Dedicated To Uri Klangers remains a disparate look back though, eschewing much of the weirder flights of fantasy and affected nuance to document a deathmarch of psych and doom brutality – and yet its relentlessness still seems to work. The first record starts with ‘War Crows’, which also opened their fourth record Happy Birthday in 2008. It was the first true taste of what Hey Colossus could conjure as a six-piece, and it was deliciously vile – still holding down an incessant psychedelic rock bent but chrome-dipping it and hurling it into the core of the earth, an unholy mixture of nihilist noise and circular cadence, delivered with unbridled fury, the purging of the sacrificial lamb.

‘How To Tell Time With Jesus’ on the other hand is a ten-minute spiral into pummeling madness, the clarion call from 2013’s Cuckoo Live Life Like Cuckoo, the album that truly pushed them into the forefront of people’s fevered minds. The echoed vocals, shouts, garbles, all indecipherable, sounding like narcoleptic Tourette’s, hovering and barking over an oscillating beat that swells and breathes, a Krautrock meltdown with eyes piercing the cosmos. It marks Part Chimp’s Tim Cedar on the skins, a man attuned to being the centrifugal force tying down abject atonal atrocities. But he has been involved with the band for some time – ‘The Drang’ swings back around to 2011’s RRR, HC’s seventh album, mastered by Cedar. It is one of the more blatantly feral tracks on an album pushing the cart out into more esoteric terrain, relentlessly retaining one riff and punishing it to within an inch of its life. ‘I Am The Chiswick Strangler’ goes even further back, to 2007’s Project:Death, a release that Cedar recorded. It is a distorted scream-&-riff maelstrom at under two minutes that shows the growing pains of a band feasting on support slots of the likes of Comets On Fire and Boris.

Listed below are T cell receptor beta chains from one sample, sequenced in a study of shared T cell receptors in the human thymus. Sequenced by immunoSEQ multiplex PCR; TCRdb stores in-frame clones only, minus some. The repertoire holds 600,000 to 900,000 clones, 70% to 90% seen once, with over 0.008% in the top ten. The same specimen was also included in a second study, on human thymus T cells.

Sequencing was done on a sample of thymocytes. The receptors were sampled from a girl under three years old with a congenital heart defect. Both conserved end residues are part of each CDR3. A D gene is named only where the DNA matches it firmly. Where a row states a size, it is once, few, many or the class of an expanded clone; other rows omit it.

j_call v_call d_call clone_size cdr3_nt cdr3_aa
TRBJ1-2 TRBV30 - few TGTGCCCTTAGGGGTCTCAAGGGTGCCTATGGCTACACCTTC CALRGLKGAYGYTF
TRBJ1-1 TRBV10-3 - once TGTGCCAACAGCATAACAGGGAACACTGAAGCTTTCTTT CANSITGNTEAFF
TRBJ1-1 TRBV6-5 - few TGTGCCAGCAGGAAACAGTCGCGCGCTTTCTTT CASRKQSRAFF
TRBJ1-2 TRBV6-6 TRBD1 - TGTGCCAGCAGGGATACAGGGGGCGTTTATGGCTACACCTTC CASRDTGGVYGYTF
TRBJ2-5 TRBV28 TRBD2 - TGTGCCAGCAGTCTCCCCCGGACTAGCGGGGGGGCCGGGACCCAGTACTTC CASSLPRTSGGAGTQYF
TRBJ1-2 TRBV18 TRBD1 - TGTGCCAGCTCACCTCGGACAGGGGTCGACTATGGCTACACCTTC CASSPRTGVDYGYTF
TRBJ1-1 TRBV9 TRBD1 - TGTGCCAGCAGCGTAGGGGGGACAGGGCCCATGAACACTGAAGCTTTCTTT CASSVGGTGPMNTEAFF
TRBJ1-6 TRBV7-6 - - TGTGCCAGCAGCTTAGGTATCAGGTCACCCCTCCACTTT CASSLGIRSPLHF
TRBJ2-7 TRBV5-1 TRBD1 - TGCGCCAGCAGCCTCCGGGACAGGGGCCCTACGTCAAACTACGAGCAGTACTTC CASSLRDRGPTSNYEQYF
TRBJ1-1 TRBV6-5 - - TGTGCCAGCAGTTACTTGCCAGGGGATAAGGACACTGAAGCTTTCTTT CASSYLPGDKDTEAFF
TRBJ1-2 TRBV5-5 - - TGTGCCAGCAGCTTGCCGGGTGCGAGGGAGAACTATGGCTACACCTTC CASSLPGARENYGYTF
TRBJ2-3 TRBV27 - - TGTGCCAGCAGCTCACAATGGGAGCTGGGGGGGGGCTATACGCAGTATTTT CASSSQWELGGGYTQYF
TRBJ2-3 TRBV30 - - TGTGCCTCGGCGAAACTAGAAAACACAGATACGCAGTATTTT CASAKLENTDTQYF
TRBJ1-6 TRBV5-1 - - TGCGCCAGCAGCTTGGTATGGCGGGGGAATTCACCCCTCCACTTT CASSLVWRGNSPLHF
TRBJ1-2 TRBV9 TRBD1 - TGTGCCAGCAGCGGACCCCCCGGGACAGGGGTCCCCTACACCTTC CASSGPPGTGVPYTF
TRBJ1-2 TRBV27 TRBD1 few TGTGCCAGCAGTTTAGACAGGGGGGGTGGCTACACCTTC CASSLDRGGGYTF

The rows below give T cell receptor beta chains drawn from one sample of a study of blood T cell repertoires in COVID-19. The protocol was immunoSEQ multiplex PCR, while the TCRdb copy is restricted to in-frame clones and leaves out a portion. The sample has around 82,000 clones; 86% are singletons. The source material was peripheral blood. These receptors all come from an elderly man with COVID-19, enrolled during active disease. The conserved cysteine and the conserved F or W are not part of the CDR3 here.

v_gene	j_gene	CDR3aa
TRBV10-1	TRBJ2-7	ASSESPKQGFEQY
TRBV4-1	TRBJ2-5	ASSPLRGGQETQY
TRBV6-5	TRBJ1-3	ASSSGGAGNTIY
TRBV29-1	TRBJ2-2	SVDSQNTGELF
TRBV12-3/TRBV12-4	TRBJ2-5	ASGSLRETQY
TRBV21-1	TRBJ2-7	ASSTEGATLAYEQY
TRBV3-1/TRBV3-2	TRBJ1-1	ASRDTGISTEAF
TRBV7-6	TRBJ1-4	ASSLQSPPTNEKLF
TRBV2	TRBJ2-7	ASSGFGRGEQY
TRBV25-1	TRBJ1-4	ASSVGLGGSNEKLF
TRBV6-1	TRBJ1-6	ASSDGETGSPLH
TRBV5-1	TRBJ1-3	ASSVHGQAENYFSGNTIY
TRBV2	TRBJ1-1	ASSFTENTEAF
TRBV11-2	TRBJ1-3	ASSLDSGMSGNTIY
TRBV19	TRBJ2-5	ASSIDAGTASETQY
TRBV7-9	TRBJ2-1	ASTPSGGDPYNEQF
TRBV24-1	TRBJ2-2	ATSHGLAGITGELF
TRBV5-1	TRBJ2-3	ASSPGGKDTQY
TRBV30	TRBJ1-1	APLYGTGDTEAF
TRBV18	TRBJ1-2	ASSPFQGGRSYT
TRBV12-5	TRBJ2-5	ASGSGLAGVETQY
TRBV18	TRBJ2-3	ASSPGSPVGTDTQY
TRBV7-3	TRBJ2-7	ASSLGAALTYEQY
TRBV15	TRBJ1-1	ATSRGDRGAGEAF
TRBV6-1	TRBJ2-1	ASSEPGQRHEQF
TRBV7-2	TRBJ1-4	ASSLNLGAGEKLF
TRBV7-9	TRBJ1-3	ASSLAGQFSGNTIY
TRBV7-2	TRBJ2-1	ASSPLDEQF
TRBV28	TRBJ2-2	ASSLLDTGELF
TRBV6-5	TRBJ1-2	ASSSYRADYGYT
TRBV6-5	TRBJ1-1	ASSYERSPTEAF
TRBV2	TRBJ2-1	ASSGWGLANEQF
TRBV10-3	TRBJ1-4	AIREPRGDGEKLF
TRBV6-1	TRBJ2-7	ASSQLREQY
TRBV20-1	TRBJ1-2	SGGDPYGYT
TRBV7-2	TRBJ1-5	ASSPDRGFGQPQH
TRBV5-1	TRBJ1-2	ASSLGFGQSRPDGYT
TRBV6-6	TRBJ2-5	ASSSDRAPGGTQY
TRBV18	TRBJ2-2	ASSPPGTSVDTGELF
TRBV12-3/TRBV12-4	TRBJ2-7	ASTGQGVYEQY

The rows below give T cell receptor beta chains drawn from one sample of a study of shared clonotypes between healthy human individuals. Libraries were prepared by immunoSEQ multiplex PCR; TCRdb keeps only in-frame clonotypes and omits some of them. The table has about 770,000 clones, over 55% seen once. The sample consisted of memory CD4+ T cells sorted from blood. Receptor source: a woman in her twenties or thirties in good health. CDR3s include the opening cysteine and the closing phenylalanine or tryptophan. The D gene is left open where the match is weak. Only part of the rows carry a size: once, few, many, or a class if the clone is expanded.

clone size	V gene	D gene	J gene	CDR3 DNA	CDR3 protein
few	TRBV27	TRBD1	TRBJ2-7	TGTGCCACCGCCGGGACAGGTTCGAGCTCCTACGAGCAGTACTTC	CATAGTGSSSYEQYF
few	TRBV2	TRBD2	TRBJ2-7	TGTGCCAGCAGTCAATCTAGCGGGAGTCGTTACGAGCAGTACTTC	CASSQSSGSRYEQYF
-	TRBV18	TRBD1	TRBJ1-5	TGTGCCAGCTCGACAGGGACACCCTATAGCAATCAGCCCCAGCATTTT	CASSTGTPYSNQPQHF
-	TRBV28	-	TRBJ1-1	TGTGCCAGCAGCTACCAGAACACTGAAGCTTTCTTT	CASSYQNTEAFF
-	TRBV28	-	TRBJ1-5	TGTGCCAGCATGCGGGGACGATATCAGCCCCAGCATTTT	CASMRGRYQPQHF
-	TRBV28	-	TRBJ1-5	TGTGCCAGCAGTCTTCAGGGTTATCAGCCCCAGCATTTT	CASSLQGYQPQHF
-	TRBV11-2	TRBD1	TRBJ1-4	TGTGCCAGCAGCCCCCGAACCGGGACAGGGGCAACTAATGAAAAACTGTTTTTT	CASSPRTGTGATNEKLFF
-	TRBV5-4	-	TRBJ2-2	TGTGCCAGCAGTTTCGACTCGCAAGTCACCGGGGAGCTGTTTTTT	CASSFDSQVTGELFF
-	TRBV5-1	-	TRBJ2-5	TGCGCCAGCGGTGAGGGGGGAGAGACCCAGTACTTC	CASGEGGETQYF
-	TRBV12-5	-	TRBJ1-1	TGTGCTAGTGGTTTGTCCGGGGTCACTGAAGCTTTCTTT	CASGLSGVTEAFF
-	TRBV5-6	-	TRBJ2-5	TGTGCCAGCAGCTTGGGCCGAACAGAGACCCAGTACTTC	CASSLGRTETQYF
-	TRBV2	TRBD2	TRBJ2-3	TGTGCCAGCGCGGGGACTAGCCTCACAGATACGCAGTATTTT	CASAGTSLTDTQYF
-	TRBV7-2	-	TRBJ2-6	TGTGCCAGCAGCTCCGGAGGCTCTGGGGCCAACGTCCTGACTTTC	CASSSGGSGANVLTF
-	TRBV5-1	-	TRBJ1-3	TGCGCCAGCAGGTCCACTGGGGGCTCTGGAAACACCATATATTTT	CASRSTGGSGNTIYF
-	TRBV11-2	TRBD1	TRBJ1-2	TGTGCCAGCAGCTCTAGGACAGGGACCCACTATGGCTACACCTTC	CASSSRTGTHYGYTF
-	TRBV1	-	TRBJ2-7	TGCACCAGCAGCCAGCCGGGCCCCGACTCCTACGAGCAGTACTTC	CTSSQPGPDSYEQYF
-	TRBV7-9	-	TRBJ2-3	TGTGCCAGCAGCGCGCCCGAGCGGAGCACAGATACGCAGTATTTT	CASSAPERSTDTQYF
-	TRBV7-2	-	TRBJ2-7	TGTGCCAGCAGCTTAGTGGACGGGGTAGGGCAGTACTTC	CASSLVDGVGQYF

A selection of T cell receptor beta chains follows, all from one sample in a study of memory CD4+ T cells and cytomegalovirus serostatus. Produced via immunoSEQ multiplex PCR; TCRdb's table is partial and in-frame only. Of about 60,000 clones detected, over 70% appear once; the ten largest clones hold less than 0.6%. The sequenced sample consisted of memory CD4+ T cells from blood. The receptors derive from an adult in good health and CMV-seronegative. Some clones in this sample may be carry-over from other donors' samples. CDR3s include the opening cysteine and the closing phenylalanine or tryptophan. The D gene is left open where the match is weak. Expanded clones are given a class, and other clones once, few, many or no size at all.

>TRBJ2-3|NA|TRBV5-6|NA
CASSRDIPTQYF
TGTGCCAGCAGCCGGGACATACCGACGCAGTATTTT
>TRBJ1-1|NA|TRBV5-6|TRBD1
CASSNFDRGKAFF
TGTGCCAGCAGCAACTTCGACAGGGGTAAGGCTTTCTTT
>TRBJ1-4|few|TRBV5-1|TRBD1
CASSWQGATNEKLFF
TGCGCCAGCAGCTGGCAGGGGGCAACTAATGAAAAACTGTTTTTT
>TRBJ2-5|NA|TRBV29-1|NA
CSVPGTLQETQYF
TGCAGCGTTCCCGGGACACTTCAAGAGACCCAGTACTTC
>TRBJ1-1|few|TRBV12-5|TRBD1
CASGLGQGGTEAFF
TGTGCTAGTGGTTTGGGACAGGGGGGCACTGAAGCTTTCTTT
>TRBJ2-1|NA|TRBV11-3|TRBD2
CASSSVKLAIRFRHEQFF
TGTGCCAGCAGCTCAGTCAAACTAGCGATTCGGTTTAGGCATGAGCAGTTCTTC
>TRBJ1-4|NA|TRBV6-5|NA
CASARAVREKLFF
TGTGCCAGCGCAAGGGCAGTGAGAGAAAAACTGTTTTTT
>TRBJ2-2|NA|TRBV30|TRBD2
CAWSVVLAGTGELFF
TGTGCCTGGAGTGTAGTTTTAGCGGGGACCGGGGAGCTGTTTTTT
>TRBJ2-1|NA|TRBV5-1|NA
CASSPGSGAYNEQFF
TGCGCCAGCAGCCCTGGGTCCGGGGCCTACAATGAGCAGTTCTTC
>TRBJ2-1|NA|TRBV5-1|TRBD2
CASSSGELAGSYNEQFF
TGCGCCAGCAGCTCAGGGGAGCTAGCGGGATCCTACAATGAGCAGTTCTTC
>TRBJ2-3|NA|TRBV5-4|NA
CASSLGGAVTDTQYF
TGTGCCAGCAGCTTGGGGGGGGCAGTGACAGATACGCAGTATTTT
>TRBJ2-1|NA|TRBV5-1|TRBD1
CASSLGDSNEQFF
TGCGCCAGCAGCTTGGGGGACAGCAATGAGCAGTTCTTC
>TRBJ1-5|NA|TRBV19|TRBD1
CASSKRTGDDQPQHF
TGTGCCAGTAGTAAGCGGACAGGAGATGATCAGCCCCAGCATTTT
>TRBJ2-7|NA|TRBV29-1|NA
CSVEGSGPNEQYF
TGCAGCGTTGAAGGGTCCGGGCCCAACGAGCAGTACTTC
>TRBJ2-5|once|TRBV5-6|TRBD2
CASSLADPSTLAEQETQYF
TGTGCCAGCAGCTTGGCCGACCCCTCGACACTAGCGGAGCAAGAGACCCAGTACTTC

‘Eurogrumble PTII’ from Dominant Male (2010) starts with an industrial grader, shuffling metal shavings while plugged into a faulty phaser – or so it feels. The first marked “different” track on the mix, it is an attempt to strip-mine the inner ear while trying to maintain a modicum of tempo – a measured yet fervent exercise in mainlining a modulated racket. ‘Drug Widow’ is Envy slowed down and given a lethal dose of stoner rock and Sabbath histrionics; and finally some space and silence in ‘Warmer The Belter’, although no less claustrophobic, a lurking sprawl of spectral crawl that drags and groans, rattling chains in a black netherworld. It is where the band flex their muscles by leaving the muscularity behind and embracing the macabre.